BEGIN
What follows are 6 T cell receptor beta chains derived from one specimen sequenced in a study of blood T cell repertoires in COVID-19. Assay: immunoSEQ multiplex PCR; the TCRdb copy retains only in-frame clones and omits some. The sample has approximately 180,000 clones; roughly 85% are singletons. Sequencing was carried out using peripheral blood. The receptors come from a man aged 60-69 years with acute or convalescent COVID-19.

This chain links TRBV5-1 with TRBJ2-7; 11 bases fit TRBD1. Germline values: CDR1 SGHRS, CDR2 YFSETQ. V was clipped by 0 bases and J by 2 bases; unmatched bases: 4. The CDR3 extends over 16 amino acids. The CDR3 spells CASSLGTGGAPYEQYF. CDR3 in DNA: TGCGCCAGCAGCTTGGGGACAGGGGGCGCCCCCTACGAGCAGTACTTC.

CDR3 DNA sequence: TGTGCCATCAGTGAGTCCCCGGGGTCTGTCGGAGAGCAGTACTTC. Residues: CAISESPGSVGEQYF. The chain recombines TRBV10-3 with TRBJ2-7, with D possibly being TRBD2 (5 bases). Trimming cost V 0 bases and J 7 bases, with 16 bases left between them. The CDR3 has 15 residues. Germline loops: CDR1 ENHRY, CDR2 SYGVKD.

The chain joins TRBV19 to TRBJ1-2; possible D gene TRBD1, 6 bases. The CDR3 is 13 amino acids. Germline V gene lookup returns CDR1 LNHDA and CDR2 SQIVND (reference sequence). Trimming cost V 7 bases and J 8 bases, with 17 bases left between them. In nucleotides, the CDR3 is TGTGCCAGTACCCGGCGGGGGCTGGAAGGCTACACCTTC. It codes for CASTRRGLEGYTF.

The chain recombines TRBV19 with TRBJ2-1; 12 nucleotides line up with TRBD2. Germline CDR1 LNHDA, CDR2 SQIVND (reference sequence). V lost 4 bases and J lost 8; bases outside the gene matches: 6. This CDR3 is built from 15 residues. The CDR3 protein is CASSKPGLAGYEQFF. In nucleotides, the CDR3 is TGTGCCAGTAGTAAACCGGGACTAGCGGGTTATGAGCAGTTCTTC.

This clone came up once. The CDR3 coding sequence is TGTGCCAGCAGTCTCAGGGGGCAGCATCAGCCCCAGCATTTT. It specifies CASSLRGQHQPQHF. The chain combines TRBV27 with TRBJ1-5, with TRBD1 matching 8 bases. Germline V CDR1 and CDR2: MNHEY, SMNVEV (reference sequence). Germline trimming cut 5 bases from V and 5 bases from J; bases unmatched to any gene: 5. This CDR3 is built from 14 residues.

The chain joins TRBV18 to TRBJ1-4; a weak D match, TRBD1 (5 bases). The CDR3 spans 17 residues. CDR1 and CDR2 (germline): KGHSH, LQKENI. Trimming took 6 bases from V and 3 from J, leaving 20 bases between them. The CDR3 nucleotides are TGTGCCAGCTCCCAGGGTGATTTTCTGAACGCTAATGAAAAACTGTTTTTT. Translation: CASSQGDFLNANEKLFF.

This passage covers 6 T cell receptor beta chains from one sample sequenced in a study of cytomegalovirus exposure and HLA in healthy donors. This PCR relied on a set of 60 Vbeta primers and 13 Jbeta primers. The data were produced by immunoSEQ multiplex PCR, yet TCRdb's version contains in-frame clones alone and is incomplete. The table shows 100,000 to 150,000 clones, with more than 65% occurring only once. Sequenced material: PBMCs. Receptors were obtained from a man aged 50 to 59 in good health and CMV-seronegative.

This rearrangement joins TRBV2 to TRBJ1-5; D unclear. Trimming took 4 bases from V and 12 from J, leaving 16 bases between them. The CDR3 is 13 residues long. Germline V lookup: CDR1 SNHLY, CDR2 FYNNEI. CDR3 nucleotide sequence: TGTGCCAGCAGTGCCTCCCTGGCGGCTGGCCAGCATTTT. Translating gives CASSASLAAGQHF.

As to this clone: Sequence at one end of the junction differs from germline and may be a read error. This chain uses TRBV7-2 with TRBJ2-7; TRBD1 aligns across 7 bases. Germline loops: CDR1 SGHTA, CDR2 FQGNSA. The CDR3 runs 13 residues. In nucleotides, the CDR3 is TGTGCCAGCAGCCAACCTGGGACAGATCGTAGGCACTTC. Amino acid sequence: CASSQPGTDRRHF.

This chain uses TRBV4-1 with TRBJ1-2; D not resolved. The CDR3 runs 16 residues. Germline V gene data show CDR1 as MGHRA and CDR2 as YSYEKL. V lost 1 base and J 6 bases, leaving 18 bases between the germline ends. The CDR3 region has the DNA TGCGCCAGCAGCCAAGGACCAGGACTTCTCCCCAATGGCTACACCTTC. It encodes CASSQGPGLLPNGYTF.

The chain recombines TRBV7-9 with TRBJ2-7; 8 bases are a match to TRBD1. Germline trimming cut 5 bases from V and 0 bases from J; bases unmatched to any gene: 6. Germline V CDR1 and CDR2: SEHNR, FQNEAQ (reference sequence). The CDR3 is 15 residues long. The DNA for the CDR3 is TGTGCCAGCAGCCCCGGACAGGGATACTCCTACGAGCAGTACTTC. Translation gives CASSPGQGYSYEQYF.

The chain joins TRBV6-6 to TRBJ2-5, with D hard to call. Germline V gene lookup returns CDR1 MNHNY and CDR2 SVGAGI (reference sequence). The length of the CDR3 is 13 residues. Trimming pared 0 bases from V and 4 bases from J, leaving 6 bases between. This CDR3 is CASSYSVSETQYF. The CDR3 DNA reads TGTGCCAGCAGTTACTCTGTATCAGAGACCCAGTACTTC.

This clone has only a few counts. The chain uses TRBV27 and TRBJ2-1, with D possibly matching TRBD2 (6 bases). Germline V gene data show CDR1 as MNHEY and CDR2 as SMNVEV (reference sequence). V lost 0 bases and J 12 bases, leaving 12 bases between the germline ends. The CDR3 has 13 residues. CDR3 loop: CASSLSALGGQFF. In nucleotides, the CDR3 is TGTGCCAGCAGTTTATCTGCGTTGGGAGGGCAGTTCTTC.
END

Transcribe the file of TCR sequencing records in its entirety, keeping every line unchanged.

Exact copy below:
What follows are 6 T cell receptor beta chains derived from one specimen sequenced in a study of blood T cell repertoires in COVID-19. Assay: immunoSEQ multiplex PCR; the TCRdb copy retains only in-frame clones and omits some. The sample has approximately 180,000 clones; roughly 85% are singletons. Sequencing was carried out using peripheral blood. The receptors come from a man aged 60-69 years with acute or convalescent COVID-19.

This chain links TRBV5-1 with TRBJ2-7; 11 bases fit TRBD1. Germline values: CDR1 SGHRS, CDR2 YFSETQ. V was clipped by 0 bases and J by 2 bases; unmatched bases: 4. The CDR3 extends over 16 amino acids. The CDR3 spells CASSLGTGGAPYEQYF. CDR3 in DNA: TGCGCCAGCAGCTTGGGGACAGGGGGCGCCCCCTACGAGCAGTACTTC.

CDR3 DNA sequence: TGTGCCATCAGTGAGTCCCCGGGGTCTGTCGGAGAGCAGTACTTC. Residues: CAISESPGSVGEQYF. The chain recombines TRBV10-3 with TRBJ2-7, with D possibly being TRBD2 (5 bases). Trimming cost V 0 bases and J 7 bases, with 16 bases left between them. The CDR3 has 15 residues. Germline loops: CDR1 ENHRY, CDR2 SYGVKD.

The chain joins TRBV19 to TRBJ1-2; possible D gene TRBD1, 6 bases. The CDR3 is 13 amino acids. Germline V gene lookup returns CDR1 LNHDA and CDR2 SQIVND (reference sequence). Trimming cost V 7 bases and J 8 bases, with 17 bases left between them. In nucleotides, the CDR3 is TGTGCCAGTACCCGGCGGGGGCTGGAAGGCTACACCTTC. It codes for CASTRRGLEGYTF.

The chain recombines TRBV19 with TRBJ2-1; 12 nucleotides line up with TRBD2. Germline CDR1 LNHDA, CDR2 SQIVND (reference sequence). V lost 4 bases and J lost 8; bases outside the gene matches: 6. This CDR3 is built from 15 residues. The CDR3 protein is CASSKPGLAGYEQFF. In nucleotides, the CDR3 is TGTGCCAGTAGTAAACCGGGACTAGCGGGTTATGAGCAGTTCTTC.

This clone came up once. The CDR3 coding sequence is TGTGCCAGCAGTCTCAGGGGGCAGCATCAGCCCCAGCATTTT. It specifies CASSLRGQHQPQHF. The chain combines TRBV27 with TRBJ1-5, with TRBD1 matching 8 bases. Germline V CDR1 and CDR2: MNHEY, SMNVEV (reference sequence). Germline trimming cut 5 bases from V and 5 bases from J; bases unmatched to any gene: 5. This CDR3 is built from 14 residues.

The chain joins TRBV18 to TRBJ1-4; a weak D match, TRBD1 (5 bases). The CDR3 spans 17 residues. CDR1 and CDR2 (germline): KGHSH, LQKENI. Trimming took 6 bases from V and 3 from J, leaving 20 bases between them. The CDR3 nucleotides are TGTGCCAGCTCCCAGGGTGATTTTCTGAACGCTAATGAAAAACTGTTTTTT. Translation: CASSQGDFLNANEKLFF.

This passage covers 6 T cell receptor beta chains from one sample sequenced in a study of cytomegalovirus exposure and HLA in healthy donors. This PCR relied on a set of 60 Vbeta primers and 13 Jbeta primers. The data were produced by immunoSEQ multiplex PCR, yet TCRdb's version contains in-frame clones alone and is incomplete. The table shows 100,000 to 150,000 clones, with more than 65% occurring only once. Sequenced material: PBMCs. Receptors were obtained from a man aged 50 to 59 in good health and CMV-seronegative.

This rearrangement joins TRBV2 to TRBJ1-5; D unclear. Trimming took 4 bases from V and 12 from J, leaving 16 bases between them. The CDR3 is 13 residues long. Germline V lookup: CDR1 SNHLY, CDR2 FYNNEI. CDR3 nucleotide sequence: TGTGCCAGCAGTGCCTCCCTGGCGGCTGGCCAGCATTTT. Translating gives CASSASLAAGQHF.

As to this clone: Sequence at one end of the junction differs from germline and may be a read error. This chain uses TRBV7-2 with TRBJ2-7; TRBD1 aligns across 7 bases. Germline loops: CDR1 SGHTA, CDR2 FQGNSA. The CDR3 runs 13 residues. In nucleotides, the CDR3 is TGTGCCAGCAGCCAACCTGGGACAGATCGTAGGCACTTC. Amino acid sequence: CASSQPGTDRRHF.

This chain uses TRBV4-1 with TRBJ1-2; D not resolved. The CDR3 runs 16 residues. Germline V gene data show CDR1 as MGHRA and CDR2 as YSYEKL. V lost 1 base and J 6 bases, leaving 18 bases between the germline ends. The CDR3 region has the DNA TGCGCCAGCAGCCAAGGACCAGGACTTCTCCCCAATGGCTACACCTTC. It encodes CASSQGPGLLPNGYTF.

The chain recombines TRBV7-9 with TRBJ2-7; 8 bases are a match to TRBD1. Germline trimming cut 5 bases from V and 0 bases from J; bases unmatched to any gene: 6. Germline V CDR1 and CDR2: SEHNR, FQNEAQ (reference sequence). The CDR3 is 15 residues long. The DNA for the CDR3 is TGTGCCAGCAGCCCCGGACAGGGATACTCCTACGAGCAGTACTTC. Translation gives CASSPGQGYSYEQYF.

The chain joins TRBV6-6 to TRBJ2-5, with D hard to call. Germline V gene lookup returns CDR1 MNHNY and CDR2 SVGAGI (reference sequence). The length of the CDR3 is 13 residues. Trimming pared 0 bases from V and 4 bases from J, leaving 6 bases between. This CDR3 is CASSYSVSETQYF. The CDR3 DNA reads TGTGCCAGCAGTTACTCTGTATCAGAGACCCAGTACTTC.

This clone has only a few counts. The chain uses TRBV27 and TRBJ2-1, with D possibly matching TRBD2 (6 bases). Germline V gene data show CDR1 as MNHEY and CDR2 as SMNVEV (reference sequence). V lost 0 bases and J 12 bases, leaving 12 bases between the germline ends. The CDR3 has 13 residues. CDR3 loop: CASSLSALGGQFF. In nucleotides, the CDR3 is TGTGCCAGCAGTTTATCTGCGTTGGGAGGGCAGTTCTTC.